In May 2008 over 7,500 flew on charter flights from Ireland for the Heineken rugby final. baby had routes to Poland in May 08 that carried a total of around 4,000 passengers and Zoom took approximately 1500 on its Toronto and Vancouver routes, whilst nearly 3,000 flew to/from Sanford.

Belfast International figures for May 09 are not yet to hand which will add a few thousand to the monthly total.

Interesting figures and possible ramifications for the Aberdeen. May was the first full month of the operation and 860 passengers flew the route last month which at 6 x weekly (no Sats) gave 26 southbound and 26 northbound journeys in the month, an average load of between 16 and 17, or around 50% load factor on the Saab 340.

This is not a bad start, especially in view of the economic situation.

Neighbouring Bristol's Eastern service to Aberdeen has seen drops of 22% in both April and May, after January and March saw near parity with the corresponding months in 2008. Whether the new CWL route has a bearing may become clearer as the year unfolds.
 

TheLocalYokel

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June 2009

CAA stats show 185,537 passengers were handled in June 2009, down 17.7% on June 2008. Atms were down 14.2% which in itself is inconclusive vis-a-vis loads because there may well be more smaller aircraft operating in June this year compared to last.

Rolling 12-month total for June 2009 is 1,828,303, down 12.5% on a year ago.

Probably on a par with expectations.

The new ABZ route saw 841 passengers, average load around 16 or approx 50% load factor, almost identical to May.
 

TheLocalYokel

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I think it's a very decent start and Flybe is known for having low 'break-even' points on routes compared with many other airlines. I know that this is a Loganair flight but under the Flybe name with all the back-up and support for the route that will entail.

Bristol Airport's Eastern ABZ route is down 11% in June, some of which may be attributable to the new route from CWL.

Like so many routes from most airports winter will be the test and I suppose it's possible that the route might go, say, M-W-F-Sun then.

However, having started it let's hope Flybe give it a real go.
 

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planenut321 said:
50% is not bad for ABZ but it may not be enough to keep it. The problem is the timing. Who wants to travel a 3:25 to Aberdeen for say a business meeting. It means a hotel over night possibly 2 nights which is a big put off :S
I'm not sure if I mentioned this before but ABZ is used by a large number of oil rig workers from across the country. Flying up to at Aberdeen at 3:25 in the afternoon to go to work probably isn't such a big deal to them. Furthermore, their companies are usually quite willing to pay for business class.
 

TheLocalYokel

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NB

I have given a good deal of background to this service which i think is relevant to it and to the CWL service but a summary of the answer to your question can be found in the paragraphs in bold - in case you don't want to wade though it all. :pleasantry:


The ABZ-BRS route was started by Eastern at the end of 2004. There had been a previous route operated by BACX via Newcastle which lapsed when easyJet went onto BRS-NCL.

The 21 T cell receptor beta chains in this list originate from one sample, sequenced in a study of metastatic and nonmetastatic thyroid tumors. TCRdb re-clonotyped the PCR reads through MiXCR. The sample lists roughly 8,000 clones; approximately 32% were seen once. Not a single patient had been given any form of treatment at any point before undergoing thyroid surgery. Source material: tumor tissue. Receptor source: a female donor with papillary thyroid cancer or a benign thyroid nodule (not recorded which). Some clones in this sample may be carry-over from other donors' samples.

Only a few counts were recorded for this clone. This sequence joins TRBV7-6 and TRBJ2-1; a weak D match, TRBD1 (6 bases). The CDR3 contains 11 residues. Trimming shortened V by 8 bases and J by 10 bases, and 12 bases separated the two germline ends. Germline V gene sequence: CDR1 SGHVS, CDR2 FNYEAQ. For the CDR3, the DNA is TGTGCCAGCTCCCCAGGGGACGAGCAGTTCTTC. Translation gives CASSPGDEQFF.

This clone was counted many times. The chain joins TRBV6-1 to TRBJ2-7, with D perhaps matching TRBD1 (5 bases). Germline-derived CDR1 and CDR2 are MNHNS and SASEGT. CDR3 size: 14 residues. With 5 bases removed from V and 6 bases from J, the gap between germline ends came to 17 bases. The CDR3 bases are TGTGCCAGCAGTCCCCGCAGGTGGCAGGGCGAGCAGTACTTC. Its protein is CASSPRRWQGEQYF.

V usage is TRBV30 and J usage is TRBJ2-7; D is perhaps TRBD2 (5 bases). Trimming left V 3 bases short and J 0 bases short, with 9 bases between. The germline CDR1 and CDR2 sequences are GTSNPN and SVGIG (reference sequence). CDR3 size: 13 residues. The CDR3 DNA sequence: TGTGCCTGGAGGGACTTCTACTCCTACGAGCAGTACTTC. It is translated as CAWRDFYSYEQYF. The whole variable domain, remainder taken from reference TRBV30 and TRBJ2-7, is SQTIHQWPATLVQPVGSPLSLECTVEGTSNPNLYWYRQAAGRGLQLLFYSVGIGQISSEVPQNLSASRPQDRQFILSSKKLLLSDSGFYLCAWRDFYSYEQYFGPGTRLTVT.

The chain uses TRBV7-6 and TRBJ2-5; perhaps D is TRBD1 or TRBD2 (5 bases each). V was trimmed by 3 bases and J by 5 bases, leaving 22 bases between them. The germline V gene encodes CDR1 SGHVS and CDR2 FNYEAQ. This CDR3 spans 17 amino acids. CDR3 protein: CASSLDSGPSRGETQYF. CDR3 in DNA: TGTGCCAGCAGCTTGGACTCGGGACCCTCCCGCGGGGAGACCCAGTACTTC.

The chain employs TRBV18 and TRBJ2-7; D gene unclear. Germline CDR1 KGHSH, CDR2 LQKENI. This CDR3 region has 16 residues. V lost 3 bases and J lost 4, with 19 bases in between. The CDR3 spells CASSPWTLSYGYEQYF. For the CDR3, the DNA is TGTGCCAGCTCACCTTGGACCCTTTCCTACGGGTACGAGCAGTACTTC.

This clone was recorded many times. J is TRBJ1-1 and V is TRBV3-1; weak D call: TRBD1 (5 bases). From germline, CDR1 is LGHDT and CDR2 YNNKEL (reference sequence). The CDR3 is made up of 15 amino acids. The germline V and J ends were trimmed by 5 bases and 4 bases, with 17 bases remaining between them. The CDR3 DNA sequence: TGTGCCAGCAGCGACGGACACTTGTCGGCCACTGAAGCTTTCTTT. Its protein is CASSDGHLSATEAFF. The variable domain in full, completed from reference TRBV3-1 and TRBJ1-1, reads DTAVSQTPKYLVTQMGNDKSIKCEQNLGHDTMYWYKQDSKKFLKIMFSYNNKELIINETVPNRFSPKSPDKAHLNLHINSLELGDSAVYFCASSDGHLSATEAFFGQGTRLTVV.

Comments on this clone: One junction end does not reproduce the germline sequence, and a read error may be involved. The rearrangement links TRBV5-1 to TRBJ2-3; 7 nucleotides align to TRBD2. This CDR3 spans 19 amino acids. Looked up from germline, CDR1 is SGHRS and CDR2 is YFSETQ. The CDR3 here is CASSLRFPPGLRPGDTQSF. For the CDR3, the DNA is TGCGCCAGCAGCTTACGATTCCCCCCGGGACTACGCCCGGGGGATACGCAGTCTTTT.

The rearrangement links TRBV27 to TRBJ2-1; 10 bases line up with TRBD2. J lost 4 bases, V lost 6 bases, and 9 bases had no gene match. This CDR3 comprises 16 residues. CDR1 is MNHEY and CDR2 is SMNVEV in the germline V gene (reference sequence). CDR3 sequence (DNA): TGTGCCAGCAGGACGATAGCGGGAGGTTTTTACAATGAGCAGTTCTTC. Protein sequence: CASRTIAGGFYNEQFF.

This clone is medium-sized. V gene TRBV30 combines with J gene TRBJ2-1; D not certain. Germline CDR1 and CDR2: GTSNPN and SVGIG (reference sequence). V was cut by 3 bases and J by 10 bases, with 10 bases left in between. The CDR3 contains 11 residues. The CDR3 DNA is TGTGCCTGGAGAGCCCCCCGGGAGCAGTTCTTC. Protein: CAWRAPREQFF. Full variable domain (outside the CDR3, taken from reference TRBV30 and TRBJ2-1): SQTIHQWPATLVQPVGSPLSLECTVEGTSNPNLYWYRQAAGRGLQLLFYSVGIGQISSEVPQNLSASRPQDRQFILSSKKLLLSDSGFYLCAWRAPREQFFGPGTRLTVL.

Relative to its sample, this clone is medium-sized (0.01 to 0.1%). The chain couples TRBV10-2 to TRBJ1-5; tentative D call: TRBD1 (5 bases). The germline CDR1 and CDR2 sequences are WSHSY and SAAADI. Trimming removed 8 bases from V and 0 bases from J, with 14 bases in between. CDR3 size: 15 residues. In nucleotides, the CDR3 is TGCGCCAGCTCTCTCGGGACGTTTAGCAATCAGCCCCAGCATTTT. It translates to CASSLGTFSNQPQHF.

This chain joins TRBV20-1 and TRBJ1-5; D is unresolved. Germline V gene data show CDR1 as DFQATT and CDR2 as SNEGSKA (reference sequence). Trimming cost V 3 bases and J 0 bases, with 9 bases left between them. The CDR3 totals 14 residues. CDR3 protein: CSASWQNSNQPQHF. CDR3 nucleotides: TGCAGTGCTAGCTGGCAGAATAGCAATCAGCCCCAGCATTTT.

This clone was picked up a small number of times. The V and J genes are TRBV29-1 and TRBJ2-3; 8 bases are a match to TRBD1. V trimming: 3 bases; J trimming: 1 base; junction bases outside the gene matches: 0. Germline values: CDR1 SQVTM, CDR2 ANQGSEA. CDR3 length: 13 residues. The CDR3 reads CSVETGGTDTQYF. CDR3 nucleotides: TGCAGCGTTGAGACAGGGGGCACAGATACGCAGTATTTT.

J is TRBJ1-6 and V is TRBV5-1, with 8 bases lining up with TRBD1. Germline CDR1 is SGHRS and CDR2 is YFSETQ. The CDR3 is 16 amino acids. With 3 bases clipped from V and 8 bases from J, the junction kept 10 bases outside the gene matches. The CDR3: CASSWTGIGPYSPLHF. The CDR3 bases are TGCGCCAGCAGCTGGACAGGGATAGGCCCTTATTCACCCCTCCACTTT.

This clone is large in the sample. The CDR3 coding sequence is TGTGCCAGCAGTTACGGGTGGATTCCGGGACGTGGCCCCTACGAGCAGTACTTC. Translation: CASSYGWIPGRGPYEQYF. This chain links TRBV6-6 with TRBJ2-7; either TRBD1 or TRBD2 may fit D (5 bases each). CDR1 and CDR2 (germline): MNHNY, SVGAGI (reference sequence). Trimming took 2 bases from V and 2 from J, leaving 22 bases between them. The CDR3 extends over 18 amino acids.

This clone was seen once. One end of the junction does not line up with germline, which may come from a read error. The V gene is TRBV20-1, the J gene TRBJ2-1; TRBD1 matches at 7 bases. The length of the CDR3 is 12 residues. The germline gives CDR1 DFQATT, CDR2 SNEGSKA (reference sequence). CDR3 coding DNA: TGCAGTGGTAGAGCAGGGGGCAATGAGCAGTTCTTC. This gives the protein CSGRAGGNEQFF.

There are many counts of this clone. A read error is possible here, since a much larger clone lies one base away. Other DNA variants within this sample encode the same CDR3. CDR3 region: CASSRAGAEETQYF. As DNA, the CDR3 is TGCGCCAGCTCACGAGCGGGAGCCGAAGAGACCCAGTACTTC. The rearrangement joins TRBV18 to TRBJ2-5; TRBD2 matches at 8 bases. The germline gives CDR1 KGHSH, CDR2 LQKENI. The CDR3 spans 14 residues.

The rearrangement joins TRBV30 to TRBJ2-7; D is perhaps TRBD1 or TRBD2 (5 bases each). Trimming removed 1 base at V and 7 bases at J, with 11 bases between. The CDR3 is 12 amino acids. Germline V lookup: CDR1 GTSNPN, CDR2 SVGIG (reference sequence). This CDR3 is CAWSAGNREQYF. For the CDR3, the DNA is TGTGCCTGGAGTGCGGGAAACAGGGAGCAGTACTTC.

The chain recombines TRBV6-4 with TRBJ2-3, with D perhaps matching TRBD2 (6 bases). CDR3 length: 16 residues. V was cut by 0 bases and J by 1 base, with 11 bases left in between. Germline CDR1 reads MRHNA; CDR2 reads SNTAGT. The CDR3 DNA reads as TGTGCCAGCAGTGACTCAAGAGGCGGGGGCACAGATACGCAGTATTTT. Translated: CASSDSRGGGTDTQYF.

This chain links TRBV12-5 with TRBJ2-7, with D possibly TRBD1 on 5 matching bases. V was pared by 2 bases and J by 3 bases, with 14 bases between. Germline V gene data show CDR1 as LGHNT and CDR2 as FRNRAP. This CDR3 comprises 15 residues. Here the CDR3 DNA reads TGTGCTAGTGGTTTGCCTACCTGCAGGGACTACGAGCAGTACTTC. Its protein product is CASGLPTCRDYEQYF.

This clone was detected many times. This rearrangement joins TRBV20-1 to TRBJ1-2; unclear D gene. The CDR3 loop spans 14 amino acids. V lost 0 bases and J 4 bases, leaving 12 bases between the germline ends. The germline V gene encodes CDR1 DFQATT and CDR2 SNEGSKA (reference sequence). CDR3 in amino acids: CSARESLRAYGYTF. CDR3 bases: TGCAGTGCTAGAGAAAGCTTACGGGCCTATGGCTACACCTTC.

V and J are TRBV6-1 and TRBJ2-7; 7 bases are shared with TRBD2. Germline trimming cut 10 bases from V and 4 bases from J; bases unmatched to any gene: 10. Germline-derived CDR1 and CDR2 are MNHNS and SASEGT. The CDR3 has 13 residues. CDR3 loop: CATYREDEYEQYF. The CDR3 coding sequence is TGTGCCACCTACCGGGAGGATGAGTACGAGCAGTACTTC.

The Eastern route had the benefit of support from the Scottish RDF for its first three years.

It operates 3 x daily Mon to Fri and single daily on Sundays. Equipment is the 29-seat J 41 except for Sundays when a Saab 2000 is used and the flight routes via LBA in both directions, though no bookings between LBA and BRS )or vice versa) are permitted. The LBA routing is new for summer 09.

The route has been remarkably consistent in its passenger numbers until this year.

In 2006 just under 29,000 were carried and in 2007 and 2008 just under 27,000 were carried in both years.
Apart from December and January when loads dropped under 2,000 per month the monthly loads were always in the 2,300-2,500 bracket throughout the year.

This would give an average load per year of between 15 and 17 per month, except for Dec and Jan when they would be around 14, bearing in mind that rotations are dropped at Christmas and the New Year - broadly speaking 15-16 per sector for the year as a whole

So until this year load factors varied between 45% in the worst months to around 60% in the best months - based on the J41.

This year though total passenger numbers have dropped by 12.5% in the first six months of the year. In June the average load was just above 14 or 50% lf on the J 41. If this trend persists for the whole of 2009 we shall finish with average loads per sector of approximately 13.5-15 for the year as a whole.


Of course, Eastern charge high fares which means it is almost entirely a business service which is confirmed by the consistent monthly pax number throughout the year. There are no peak months to reflect the presence of leisure travellers.

I would never use Eastern to fly to ABZ because of their high fares. I would and have used easyJet toInverness at a fraction of Eastern's fares.

I have set this out at some length to demonstrate why I think the CWL service has made a very satisfactory start in passenger numbers, especially in view of the current economic situation.

I suspect that, like Eastern at BRS, it is mainly a business flight which should provide a sustained base for the route.

I would have thought Flybe would be very pleased with this start although I haven't recently checked to see what sort of fares they are charging.
 

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Re: Passenger Figures

CAA Stats for July

Passenger numbers for July were -18.4% down compared with the same month last year. Passenger numbers for the month of July were 189,490

The rolling year passenger numbers stand at 1,785,683 -14% down.

Yet another bad month for Cardiff and worse than the national average. Initial figures released by the CAA suggests that the national average is a reduction of -7% nationally.